01Aug

A **decision tree** is a decision support tool that uses a tree-like graph or model of decisions and their possible consequences, including chance event outcomes, resource costs, and utility. It is one way to display an algorithm that only contains conditional control statements.

A decision tree is a flowchart-like structure in which each internal node represents a "test" on an attribute (e.g. whether a coin flip comes up heads or tails), each branch represents the outcome of the test, and each leaf node represents a class label (decision taken after computing all attributes). The paths from root to leaf represent classification rules. Read more.

Decision Trees are an important type of algorithm for predictive modeling machine learning.

The classical decision tree algorithms have been around for decades and modern variations like random forest are among the most powerful techniques available.

Classification and Regression Trees or CART for short is a term introduced by Leo Breimanto refer to Decision Tree algorithms that can be used for classification or regression predictive modeling problems.

Classically, this algorithm is referred to as “decision trees”, but on some platforms like R they are referred to by the more modern term CART.

The CART algorithm provides a foundation for important algorithms like bagged decision trees, random forest and boosted decision trees.

There are two main types of Decision Trees:

**Classification trees**(Yes/No types)

Here the decision variable is **Categorical, **e.g. category like fit, unfit

**Regression trees**(Continuous data types)

Here the decision or the outcome variable is **Continuous**, e.g. a number like 123.

**Entropy**

Entropy, also called as Shannon Entropy is denoted by H(S) for a finite set S, is the measure of the amount of uncertainty or randomness in data.

Intuitively, it tells us about the predictability of a certain event. Example, consider a coin toss whose probability of heads is 0.5 and probability of tails is 0.5. Here the entropy is the highest possible, since there’s no way of determining what the outcome might be. Alternatively, consider a coin which has heads on both the sides, the entropy of such an event can be predicted perfectly since we know beforehand that it’ll always be heads. In other words, this event has **no randomness** hence it’s entropy is zero. Read more

In particular, lower values imply less uncertainty while higher values imply high uncertainty.

**Information Gain**

Information gain is also called as Kullback-Leibler divergence denoted by IG(S,A) for a set S is the effective change in entropy after deciding on a particular attribute A. It measures the relative change in entropy with respect to the independent variables.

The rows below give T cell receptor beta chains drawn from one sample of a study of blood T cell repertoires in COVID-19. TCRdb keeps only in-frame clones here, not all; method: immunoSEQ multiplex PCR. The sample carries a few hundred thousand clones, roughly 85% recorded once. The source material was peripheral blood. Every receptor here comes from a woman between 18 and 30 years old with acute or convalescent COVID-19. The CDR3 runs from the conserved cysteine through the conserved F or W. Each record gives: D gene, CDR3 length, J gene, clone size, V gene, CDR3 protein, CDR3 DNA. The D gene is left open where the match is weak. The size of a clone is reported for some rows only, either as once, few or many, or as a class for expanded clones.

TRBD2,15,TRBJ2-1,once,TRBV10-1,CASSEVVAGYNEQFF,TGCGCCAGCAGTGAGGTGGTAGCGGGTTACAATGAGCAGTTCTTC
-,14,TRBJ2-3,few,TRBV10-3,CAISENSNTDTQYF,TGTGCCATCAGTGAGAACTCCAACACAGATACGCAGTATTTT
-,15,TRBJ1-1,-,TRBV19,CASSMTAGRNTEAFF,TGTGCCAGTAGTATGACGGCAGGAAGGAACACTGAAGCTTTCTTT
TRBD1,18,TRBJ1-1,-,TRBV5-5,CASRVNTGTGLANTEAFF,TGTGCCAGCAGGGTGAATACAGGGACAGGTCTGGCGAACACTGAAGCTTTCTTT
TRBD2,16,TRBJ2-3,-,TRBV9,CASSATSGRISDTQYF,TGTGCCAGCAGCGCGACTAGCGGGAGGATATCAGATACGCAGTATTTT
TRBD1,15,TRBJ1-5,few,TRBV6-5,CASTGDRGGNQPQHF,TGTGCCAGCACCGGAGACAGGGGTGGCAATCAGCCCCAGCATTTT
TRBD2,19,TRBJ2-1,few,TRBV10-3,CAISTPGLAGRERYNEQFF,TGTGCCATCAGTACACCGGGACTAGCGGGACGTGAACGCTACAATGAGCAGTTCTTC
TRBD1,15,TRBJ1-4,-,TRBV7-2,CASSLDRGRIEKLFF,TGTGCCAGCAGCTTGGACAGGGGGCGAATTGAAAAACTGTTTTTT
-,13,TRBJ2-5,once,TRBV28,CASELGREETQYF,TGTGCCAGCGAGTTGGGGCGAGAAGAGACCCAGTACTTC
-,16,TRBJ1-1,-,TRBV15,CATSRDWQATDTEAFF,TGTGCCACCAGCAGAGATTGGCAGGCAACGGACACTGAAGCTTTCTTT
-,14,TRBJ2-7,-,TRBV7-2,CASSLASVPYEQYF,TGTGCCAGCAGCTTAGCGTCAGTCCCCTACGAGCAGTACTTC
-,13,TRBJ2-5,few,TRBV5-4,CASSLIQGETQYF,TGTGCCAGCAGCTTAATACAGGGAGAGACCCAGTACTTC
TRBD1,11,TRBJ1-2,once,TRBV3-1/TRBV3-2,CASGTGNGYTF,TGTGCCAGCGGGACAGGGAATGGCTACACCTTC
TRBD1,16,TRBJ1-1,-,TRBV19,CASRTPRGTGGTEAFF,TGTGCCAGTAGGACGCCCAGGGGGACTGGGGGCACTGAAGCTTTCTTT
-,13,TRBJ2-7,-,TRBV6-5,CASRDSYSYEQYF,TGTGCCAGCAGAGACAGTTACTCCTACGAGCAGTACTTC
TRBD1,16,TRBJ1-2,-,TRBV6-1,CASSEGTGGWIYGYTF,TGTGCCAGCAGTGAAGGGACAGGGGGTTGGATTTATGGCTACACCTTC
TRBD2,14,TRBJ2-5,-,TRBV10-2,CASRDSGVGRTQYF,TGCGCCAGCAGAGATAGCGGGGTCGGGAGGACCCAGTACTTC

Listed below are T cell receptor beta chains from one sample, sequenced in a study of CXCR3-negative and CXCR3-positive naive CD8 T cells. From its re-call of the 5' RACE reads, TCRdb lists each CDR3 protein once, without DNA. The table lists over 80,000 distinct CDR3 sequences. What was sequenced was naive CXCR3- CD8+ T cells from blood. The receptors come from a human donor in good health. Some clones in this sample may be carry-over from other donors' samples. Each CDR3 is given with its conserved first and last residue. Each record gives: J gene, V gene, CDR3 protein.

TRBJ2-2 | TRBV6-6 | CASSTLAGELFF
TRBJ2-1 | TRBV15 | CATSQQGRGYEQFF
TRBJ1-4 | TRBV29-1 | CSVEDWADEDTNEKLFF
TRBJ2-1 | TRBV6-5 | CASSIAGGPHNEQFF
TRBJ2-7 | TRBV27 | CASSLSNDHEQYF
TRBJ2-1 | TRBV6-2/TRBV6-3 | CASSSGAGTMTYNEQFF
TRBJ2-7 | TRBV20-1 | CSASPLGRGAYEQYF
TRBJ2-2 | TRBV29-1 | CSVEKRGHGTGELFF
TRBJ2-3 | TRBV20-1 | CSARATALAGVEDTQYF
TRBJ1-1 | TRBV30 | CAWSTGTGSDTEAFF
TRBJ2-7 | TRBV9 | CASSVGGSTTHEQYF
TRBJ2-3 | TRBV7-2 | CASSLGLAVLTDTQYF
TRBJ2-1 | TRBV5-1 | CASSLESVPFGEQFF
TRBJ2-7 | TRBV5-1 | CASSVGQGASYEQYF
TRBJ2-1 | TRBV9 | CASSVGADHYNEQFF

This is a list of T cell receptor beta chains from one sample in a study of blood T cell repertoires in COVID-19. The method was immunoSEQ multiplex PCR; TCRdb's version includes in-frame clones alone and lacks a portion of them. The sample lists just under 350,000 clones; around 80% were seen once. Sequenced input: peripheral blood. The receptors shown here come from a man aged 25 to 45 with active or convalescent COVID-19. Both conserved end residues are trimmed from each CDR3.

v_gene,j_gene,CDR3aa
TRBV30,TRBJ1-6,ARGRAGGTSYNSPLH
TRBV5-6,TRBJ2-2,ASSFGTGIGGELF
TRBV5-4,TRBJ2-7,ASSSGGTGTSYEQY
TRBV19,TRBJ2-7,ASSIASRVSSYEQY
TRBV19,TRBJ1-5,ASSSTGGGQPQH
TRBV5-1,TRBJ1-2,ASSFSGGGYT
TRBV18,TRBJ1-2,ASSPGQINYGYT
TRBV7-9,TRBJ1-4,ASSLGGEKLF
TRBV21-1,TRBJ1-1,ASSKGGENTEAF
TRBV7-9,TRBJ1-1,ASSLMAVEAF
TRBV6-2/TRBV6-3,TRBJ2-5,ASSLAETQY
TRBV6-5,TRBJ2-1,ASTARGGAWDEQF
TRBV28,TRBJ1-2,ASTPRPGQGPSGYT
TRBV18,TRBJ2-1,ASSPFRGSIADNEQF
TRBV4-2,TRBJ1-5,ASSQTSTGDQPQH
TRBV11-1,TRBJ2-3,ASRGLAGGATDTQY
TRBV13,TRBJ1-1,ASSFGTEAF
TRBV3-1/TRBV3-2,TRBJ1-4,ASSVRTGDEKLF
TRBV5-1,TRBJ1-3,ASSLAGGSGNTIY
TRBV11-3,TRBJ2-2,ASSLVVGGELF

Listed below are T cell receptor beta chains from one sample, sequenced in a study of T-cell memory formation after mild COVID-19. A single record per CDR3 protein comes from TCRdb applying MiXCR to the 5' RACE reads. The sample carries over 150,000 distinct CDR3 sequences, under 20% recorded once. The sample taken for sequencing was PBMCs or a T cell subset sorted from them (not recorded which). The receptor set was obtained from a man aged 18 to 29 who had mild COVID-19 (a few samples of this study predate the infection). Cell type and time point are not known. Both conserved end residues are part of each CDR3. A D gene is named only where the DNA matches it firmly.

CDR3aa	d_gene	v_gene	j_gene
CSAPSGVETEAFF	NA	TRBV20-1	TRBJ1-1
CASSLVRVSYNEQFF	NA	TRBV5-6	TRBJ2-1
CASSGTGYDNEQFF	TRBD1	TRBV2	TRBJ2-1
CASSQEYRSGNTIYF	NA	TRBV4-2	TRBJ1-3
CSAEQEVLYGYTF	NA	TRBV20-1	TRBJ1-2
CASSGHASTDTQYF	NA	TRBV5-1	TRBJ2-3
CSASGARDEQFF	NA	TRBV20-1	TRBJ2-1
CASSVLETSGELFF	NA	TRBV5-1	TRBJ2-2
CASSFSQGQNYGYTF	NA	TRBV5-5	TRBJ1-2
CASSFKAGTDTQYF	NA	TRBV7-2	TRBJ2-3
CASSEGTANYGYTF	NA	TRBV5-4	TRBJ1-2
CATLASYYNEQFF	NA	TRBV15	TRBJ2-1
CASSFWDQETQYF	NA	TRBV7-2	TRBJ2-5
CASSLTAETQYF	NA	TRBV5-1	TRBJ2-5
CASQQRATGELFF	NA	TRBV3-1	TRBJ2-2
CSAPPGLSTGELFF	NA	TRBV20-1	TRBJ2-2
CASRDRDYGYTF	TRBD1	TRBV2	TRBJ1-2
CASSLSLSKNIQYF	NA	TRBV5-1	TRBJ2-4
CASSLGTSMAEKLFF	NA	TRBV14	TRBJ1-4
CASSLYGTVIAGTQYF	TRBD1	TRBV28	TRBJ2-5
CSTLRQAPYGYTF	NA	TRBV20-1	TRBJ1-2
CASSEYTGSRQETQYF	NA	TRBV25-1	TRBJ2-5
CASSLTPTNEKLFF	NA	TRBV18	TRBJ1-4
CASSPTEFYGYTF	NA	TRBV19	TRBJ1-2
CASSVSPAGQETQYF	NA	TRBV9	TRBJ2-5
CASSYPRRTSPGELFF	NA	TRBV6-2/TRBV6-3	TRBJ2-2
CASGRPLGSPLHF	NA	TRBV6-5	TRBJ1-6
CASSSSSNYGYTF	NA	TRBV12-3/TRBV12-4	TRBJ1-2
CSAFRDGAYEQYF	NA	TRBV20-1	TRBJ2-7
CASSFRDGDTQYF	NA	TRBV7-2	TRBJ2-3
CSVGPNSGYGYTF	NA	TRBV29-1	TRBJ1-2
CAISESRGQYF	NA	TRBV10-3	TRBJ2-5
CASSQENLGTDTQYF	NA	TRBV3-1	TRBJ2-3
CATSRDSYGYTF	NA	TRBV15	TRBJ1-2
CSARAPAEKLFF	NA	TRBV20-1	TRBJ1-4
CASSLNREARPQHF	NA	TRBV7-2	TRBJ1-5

Alternatively,

where IG(S, A) is the information gain by applying feature A. H(S) is the Entropy of the entire set, while the second term calculates the Entropy after applying the feature A, where P(x) is the probability of event x.

**Gini Index**

Gini Index is a metric to measure how often a randomly chosen element would be incorrectly identified. It means an attribute with lower gini index should be preferred.

The general motive of using Decision Tree is to create a training model which can use to predict class or value of target variables by **learning decision rules** inferred from prior data(training data).

- Place the best attribute of the dataset at the
**root**of the tree. - Split the training set into
**subsets**. Subsets should be made in such a way that each subset contains data with the same value for an attribute. - Repeat step 1 and step 2 on each subset until you find
**leaf nodes**in all the branches of the tree.

In decision trees, for predicting a class label for a record we start from the **root** of the tree. We compare the values of the root attribute with record’s attribute. On the basis of comparison, we follow the branch corresponding to that value and jump to the next node.

We continue comparing our record’s attribute values with other **internal nodes** of the tree until we reach **a leaf node** with predicted class value. As we know how the modeled decision tree can be used to predict the target class or the value. Now let’s understanding how we can create the decision tree model.

The below are the some of the assumptions we make while using Decision tree:

- At the beginning, the whole training set is considered as the
**root.** - Feature values are preferred to be categorical. If the values are continuous then they are discretized prior to building the model.
- Records are
**distributed recursively**on the basis of attribute values. - Order to placing attributes as root or internal node of the tree is done by using some statistical approach.

- Decision Trees are easy to explain. It results in a set of rules.
- It follows the same approach as humans generally follow while making decisions.
- Interpretation of a complex Decision Tree model can be simplified by its visualizations. Even a naive person can understand logic.
- The Number of hyper-parameters to be tuned is almost null.

- There is a high probability of overfitting in Decision Tree.
- Generally, it gives low prediction accuracy for a dataset as compared to other machine learning algorithms.
- Information gain in a decision tree with categorical variables gives a biased response for attributes with greater no. of categories.
- Calculations can become complex when there are many class labels.